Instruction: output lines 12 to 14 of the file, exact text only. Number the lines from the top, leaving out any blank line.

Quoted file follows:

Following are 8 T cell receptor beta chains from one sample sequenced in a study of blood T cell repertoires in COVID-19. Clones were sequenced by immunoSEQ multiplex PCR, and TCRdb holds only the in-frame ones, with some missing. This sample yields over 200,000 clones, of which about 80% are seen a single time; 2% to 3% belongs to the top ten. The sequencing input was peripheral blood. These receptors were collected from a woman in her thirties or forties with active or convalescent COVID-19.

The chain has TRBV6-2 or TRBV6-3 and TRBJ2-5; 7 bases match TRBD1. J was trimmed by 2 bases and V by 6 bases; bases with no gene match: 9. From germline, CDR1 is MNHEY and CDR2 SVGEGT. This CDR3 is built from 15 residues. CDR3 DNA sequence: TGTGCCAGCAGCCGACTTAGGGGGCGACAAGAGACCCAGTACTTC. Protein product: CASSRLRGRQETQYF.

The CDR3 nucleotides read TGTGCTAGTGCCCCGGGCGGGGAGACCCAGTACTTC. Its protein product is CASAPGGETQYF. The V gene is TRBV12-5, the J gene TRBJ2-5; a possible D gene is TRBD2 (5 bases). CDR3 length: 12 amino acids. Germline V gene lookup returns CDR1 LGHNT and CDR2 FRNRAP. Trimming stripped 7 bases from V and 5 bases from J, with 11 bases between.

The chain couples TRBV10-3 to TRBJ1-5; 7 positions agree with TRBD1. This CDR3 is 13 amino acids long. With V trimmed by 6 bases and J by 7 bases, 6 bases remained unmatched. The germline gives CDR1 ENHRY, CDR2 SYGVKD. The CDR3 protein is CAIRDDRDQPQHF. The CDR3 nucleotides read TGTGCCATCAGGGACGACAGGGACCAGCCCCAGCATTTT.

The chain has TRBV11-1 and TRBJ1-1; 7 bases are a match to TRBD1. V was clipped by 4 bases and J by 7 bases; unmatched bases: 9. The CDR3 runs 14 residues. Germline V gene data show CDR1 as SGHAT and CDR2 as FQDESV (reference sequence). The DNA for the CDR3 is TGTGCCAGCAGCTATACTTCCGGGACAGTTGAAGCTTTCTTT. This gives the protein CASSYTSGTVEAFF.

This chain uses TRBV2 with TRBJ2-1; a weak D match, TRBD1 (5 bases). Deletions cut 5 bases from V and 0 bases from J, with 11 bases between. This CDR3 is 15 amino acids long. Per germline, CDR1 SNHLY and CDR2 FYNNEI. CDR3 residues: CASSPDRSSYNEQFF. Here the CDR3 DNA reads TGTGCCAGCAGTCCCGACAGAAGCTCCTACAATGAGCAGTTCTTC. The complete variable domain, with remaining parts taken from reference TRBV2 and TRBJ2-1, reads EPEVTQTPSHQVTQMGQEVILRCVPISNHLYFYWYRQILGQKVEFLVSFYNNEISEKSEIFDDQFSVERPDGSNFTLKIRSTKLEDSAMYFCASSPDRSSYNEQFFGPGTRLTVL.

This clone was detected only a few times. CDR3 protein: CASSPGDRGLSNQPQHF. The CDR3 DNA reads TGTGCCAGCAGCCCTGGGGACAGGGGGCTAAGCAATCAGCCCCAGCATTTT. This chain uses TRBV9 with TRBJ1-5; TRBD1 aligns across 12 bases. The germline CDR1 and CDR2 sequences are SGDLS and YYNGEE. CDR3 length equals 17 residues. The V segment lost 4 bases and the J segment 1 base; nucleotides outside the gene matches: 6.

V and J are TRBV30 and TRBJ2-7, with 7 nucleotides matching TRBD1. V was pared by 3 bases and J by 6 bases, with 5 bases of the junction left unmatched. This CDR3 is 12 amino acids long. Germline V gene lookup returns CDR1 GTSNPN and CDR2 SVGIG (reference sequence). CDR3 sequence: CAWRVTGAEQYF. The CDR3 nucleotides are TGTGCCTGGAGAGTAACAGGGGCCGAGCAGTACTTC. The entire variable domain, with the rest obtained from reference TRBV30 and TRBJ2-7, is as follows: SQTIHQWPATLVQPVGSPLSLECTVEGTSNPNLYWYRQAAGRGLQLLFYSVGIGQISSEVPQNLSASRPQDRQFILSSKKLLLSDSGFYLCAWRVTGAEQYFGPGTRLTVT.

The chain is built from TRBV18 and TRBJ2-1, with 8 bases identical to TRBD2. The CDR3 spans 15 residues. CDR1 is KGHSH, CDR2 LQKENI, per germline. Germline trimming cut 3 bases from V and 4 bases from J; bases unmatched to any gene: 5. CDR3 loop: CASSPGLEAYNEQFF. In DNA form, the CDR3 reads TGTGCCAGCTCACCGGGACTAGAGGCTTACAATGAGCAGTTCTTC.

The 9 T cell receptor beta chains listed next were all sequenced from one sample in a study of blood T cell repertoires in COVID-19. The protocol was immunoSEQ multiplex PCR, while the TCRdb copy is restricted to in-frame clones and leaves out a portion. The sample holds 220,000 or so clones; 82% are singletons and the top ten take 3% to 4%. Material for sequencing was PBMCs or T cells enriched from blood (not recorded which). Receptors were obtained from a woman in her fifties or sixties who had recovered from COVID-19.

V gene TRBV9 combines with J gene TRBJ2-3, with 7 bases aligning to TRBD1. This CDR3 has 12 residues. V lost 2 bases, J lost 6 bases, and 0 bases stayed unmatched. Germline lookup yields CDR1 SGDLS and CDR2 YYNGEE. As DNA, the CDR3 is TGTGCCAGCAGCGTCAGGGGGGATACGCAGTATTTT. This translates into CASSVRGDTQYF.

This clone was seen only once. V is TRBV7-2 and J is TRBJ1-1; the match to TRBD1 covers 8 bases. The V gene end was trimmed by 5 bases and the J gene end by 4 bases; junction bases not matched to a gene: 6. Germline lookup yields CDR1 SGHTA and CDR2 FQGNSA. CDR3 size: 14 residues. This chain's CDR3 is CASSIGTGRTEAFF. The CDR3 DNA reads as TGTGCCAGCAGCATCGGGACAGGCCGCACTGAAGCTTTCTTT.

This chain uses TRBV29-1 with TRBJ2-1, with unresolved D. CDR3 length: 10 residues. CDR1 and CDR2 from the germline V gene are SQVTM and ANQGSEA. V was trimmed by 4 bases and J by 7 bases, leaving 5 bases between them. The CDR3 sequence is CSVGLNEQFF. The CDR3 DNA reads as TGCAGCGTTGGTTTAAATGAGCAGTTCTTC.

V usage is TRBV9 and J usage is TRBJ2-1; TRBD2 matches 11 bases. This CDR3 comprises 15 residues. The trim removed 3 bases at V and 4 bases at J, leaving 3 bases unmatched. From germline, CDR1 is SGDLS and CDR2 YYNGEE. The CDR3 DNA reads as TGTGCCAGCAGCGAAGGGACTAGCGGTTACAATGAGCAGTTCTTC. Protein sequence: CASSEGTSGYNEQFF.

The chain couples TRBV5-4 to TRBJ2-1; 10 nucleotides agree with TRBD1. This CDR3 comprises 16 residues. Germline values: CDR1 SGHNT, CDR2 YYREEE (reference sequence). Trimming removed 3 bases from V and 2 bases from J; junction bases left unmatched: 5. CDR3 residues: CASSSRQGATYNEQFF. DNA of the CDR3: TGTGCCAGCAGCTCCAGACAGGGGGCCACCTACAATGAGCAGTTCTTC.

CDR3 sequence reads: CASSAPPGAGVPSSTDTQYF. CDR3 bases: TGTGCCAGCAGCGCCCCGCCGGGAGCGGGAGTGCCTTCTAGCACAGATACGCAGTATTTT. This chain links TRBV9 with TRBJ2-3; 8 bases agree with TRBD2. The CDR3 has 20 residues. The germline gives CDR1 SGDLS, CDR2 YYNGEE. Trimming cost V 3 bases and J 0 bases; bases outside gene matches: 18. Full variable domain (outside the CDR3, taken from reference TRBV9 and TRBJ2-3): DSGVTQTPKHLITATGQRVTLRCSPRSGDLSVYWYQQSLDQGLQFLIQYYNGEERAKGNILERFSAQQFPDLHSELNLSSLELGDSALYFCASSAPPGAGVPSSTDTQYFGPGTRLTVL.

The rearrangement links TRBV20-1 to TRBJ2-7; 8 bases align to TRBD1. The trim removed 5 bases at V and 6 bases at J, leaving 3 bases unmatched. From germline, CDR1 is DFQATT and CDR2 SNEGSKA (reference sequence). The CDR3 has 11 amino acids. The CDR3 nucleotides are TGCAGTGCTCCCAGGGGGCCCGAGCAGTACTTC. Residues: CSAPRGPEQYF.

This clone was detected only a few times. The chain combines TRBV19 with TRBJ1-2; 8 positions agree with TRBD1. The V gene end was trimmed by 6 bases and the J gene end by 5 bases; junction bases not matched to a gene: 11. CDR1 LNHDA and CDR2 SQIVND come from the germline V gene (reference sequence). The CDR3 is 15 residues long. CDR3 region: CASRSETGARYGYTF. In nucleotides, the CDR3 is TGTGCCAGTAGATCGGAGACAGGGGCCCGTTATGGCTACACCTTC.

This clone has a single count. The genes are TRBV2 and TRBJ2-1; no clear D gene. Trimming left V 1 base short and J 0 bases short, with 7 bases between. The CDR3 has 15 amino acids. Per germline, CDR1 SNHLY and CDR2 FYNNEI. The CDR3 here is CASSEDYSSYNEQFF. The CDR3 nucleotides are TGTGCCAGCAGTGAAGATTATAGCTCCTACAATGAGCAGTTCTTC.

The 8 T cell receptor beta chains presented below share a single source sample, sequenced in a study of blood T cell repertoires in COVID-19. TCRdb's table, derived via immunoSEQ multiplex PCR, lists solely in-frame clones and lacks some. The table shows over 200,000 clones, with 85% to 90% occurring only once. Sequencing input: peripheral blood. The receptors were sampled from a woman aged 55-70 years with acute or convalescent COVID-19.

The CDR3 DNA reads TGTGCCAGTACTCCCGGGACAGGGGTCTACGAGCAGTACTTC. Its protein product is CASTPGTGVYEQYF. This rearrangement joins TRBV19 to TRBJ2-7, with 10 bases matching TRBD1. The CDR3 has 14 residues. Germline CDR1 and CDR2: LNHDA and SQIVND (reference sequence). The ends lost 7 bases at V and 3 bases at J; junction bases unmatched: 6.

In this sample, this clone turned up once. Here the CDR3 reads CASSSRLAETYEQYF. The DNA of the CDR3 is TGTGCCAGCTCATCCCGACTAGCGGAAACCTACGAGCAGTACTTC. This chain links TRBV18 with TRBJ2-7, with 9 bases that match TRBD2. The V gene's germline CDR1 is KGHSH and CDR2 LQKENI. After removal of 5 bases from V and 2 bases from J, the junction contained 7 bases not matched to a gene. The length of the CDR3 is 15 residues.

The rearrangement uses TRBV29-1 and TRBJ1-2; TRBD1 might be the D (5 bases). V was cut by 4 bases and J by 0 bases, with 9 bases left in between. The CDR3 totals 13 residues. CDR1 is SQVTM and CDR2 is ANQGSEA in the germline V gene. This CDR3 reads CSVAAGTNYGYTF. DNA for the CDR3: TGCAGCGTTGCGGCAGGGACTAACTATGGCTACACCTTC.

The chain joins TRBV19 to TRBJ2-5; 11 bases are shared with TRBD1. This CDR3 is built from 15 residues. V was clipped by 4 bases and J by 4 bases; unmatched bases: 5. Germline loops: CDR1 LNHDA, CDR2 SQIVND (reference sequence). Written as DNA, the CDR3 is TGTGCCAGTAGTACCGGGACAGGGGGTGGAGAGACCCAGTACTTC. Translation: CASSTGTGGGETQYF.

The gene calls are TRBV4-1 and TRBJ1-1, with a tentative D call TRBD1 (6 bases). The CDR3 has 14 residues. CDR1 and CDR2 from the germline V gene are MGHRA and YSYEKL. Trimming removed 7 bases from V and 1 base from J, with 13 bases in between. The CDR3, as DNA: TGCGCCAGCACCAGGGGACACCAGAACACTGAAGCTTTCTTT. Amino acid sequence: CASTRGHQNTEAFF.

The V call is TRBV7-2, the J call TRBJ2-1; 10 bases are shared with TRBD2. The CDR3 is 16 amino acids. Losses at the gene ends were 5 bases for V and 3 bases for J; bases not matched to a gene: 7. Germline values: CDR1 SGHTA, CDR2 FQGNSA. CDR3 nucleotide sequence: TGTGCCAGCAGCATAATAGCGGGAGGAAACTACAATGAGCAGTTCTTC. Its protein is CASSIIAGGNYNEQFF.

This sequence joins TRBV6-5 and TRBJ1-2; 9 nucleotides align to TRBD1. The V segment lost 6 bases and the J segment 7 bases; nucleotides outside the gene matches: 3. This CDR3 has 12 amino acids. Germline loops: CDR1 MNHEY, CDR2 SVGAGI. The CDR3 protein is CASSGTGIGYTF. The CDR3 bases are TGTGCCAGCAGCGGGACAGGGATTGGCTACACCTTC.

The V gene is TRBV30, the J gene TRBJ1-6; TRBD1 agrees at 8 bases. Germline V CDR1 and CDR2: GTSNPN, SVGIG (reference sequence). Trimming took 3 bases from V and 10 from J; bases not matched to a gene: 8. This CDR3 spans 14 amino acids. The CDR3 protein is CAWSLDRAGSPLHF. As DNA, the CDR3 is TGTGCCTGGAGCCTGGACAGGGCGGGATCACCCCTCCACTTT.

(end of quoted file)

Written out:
This clone was seen only once. V is TRBV7-2 and J is TRBJ1-1; the match to TRBD1 covers 8 bases. The V gene end was trimmed by 5 bases and the J gene end by 4 bases; junction bases not matched to a gene: 6. Germline lookup yields CDR1 SGHTA and CDR2 FQGNSA. CDR3 size: 14 residues. This chain's CDR3 is CASSIGTGRTEAFF. The CDR3 DNA reads as TGTGCCAGCAGCATCGGGACAGGCCGCACTGAAGCTTTCTTT.

This chain uses TRBV29-1 with TRBJ2-1, with unresolved D. CDR3 length: 10 residues. CDR1 and CDR2 from the germline V gene are SQVTM and ANQGSEA. V was trimmed by 4 bases and J by 7 bases, leaving 5 bases between them. The CDR3 sequence is CSVGLNEQFF. The CDR3 DNA reads as TGCAGCGTTGGTTTAAATGAGCAGTTCTTC.

V usage is TRBV9 and J usage is TRBJ2-1; TRBD2 matches 11 bases. This CDR3 comprises 15 residues. The trim removed 3 bases at V and 4 bases at J, leaving 3 bases unmatched. From germline, CDR1 is SGDLS and CDR2 YYNGEE. The CDR3 DNA reads as TGTGCCAGCAGCGAAGGGACTAGCGGTTACAATGAGCAGTTCTTC. Protein sequence: CASSEGTSGYNEQFF.